A 47-year-old hedge manager who killed himself by leaping from his ninth-floor luxury apartment in the historic Apthorp Building was “under a lot of meds,” a police source told the NY Post.
Kevin Bell, head of credit risk at Arrowgrass Capital, leaped from the window while his family was in the apartment. He left a suicide note saying that he had been depressed.
“The family is hysterical,” the source said. He was under a lot of meds. He did not give a specific reason why he jumped, but he was depressed.”
Bell had previously worked for prominent banks and hedge funds including Citadel, Citigroup, Deutsche Bank and Saba Capital.
Bell landed on scaffolding that had been set up in front of the building.
“A couple of our residents reported hearing a thud,” one building worker said. “The daughter of a tenant looked out the window and she told her mother there was a man lying down on the scaffolding.”
“He was bleeding. Some of the residents are pretty shaken up.”
Bell was pronounced dead on the scene.
A building resident and worker at a nearby doctor’s office said it was the second recent suicide at the building.
“Oh my God, another one?” the resident told the Post. “Somebody committed suicide a few months ago … on the other side of the building. I can’t believe it, it’s almost exactly the same thing, but just around the side.”
Certainly it is impossible to know from such sparse reports whether the “meds” Bell was taking played any role in his death. But antidepressants are well known to increase the risk of suicide among those taking them, independent of the suicidal risk that comes from being depressed. The risk occurs with all antidepressant drugs, but is particularly high with selective serotonin reuptake inhibitors (SSRIs), the most widely prescribed class. (Related: Learn more about the risks of SSRIs.)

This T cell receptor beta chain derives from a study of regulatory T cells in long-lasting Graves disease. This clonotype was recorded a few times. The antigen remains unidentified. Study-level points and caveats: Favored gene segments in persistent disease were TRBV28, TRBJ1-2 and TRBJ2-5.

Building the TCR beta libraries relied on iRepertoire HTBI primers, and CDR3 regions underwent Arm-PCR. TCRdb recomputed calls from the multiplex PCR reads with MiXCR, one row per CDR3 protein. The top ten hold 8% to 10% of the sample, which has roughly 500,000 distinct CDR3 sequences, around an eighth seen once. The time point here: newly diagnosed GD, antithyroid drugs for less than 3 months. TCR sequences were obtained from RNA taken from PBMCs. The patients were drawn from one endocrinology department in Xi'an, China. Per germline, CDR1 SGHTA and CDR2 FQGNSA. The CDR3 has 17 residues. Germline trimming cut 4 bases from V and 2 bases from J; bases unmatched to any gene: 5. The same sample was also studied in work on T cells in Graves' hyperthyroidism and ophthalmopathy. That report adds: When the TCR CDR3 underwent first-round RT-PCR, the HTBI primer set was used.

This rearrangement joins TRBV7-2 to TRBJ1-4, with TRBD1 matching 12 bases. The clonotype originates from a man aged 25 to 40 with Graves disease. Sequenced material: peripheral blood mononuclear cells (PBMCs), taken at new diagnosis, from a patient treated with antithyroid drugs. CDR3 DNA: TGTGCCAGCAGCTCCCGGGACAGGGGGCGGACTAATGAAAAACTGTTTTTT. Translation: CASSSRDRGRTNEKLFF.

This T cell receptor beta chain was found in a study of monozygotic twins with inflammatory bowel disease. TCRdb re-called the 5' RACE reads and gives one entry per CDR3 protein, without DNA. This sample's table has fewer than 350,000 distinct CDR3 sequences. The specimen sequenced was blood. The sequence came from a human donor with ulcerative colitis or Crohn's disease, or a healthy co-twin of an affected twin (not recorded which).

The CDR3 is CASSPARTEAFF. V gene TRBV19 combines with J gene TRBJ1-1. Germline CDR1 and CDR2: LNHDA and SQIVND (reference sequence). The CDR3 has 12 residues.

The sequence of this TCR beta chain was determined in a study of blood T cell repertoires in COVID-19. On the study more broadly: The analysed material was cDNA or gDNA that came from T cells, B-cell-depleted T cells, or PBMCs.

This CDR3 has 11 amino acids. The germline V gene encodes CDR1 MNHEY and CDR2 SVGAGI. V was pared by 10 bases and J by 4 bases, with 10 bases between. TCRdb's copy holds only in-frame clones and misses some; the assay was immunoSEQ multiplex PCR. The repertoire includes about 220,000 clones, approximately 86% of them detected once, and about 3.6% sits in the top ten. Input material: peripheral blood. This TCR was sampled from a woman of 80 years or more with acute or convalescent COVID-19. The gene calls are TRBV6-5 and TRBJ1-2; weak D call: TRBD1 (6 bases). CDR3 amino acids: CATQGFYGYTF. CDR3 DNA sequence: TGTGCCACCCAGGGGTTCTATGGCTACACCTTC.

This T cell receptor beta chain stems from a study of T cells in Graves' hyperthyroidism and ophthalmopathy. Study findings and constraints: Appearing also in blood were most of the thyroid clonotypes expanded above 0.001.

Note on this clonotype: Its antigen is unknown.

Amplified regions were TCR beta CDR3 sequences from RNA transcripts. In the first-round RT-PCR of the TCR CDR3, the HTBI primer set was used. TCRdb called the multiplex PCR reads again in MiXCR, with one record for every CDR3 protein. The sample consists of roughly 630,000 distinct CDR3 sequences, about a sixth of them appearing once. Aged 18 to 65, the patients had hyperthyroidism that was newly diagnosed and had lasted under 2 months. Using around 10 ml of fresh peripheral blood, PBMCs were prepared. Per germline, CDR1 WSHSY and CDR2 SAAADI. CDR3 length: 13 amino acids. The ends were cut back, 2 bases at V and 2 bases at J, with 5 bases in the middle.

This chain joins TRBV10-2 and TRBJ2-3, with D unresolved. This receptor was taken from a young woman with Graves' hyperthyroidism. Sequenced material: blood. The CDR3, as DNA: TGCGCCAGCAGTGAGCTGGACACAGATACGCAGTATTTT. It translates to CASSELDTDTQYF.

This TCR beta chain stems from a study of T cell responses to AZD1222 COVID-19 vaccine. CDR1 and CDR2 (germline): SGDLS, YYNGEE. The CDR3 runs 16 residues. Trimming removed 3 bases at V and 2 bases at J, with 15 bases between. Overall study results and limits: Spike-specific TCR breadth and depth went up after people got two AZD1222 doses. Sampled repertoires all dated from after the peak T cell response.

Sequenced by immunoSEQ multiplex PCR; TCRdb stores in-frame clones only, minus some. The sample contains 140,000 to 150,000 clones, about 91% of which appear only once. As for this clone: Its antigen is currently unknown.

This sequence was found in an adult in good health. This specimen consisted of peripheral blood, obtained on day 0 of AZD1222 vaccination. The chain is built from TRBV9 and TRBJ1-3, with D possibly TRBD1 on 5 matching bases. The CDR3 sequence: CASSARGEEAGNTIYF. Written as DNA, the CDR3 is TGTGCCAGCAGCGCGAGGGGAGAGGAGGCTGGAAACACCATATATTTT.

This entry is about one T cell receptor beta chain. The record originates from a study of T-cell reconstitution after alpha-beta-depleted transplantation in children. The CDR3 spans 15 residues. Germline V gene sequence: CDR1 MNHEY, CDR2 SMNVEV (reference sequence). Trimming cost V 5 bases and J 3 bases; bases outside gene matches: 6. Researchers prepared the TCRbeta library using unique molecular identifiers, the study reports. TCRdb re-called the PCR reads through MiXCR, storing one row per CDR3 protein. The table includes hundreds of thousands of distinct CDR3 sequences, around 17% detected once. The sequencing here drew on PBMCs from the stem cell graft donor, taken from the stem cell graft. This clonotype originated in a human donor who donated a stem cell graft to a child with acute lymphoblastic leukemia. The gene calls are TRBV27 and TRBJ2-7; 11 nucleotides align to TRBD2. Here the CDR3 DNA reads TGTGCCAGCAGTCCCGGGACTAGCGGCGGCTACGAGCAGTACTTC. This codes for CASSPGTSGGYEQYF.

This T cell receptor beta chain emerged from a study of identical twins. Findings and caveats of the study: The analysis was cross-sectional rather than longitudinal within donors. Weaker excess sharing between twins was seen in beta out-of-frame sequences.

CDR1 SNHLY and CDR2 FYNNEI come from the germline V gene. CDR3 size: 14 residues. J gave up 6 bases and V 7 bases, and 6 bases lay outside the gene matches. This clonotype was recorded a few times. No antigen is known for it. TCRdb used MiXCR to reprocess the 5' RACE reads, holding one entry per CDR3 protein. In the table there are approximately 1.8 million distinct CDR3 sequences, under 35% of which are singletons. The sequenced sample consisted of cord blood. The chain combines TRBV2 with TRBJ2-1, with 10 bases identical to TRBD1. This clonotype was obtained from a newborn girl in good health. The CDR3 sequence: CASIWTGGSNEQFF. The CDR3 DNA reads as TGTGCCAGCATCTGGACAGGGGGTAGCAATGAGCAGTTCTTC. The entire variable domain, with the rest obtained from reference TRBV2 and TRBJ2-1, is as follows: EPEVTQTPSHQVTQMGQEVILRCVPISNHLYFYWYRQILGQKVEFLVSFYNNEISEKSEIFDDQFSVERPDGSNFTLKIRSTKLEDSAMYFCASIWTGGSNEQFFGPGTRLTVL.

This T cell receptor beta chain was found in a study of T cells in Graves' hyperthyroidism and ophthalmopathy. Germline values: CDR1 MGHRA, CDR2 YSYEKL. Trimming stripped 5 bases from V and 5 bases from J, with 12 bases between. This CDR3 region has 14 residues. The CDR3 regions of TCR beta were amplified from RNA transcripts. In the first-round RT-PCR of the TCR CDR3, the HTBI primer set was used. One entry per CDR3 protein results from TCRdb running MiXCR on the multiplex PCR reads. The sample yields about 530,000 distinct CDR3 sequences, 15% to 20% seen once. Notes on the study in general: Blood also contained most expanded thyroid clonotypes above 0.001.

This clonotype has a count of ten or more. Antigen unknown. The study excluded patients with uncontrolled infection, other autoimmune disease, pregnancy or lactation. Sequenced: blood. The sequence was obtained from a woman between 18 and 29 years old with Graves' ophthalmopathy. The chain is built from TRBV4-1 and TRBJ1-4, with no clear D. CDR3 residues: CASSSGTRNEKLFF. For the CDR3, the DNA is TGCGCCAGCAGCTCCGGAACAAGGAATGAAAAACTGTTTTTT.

In 2004, the FDA first ordered that antidepressants carry a “black box” warning of the risk of increased risk of suicide among children taking the drugs. But in 2005, the agency issued a public health advisory warning that antidepressants in every class also increase suicidal behavior in adults, as well.
Over the years, evidence of the risk of these drugs has continued to mount. In 2006, the FDA advised that pediatric patients taking antidepressants be seen by doctors on a weekly basis, to monitor them for suicidal warning signs. The following year, the agency widened the black-box suicide warning on some antidepressants to include adults aged 18-24.
Psychologist Steve Taylor of Leeds Metropolitan University, author of Back to Sanity: Healing the Madness of Our Minds, says widespread antidepressant use is an example of how psychiatry has not really changed since the days in which lobotomies were the treatment of choice for mental distress. Like lobotomies, most psychiatric drugs are known to carry serious risk of severe side effects including brain damage and suicide, yet with little evidence that they do any good.
Instead, “success” is judged by an emotionally numb, docile “patient.”
Multiple studies have shown that SSRIs are no more effective than a placebo, particularly for the forms of depression for which they are most commonly prescribed. One of the most effective treatments for depression is actually cognitive therapy, in which patients unlearn destructive thought patterns and replace them with healthier ones.
The failure of SSRIs is indicative of a fundamental problem with psychiatry, Taylor says: the embrace of the “chemical imbalance” model of mental illness. Under this theory — which has very little scientific support and is increasingly being abandoned — mental illness is caused solely by improper levels of chemicals in the brain.
Yet as Taylor points out, conditions such as depression are actually highly complex and are produced by environmental factors as diverse as an unfulfilling social environment, frustrated needs for meaning in life, unfair treatment or oppression, poor diet or exercise habits, and insufficient contact with the natural world.
Follow more news about psychiatric drugs at Psychiatry.news.
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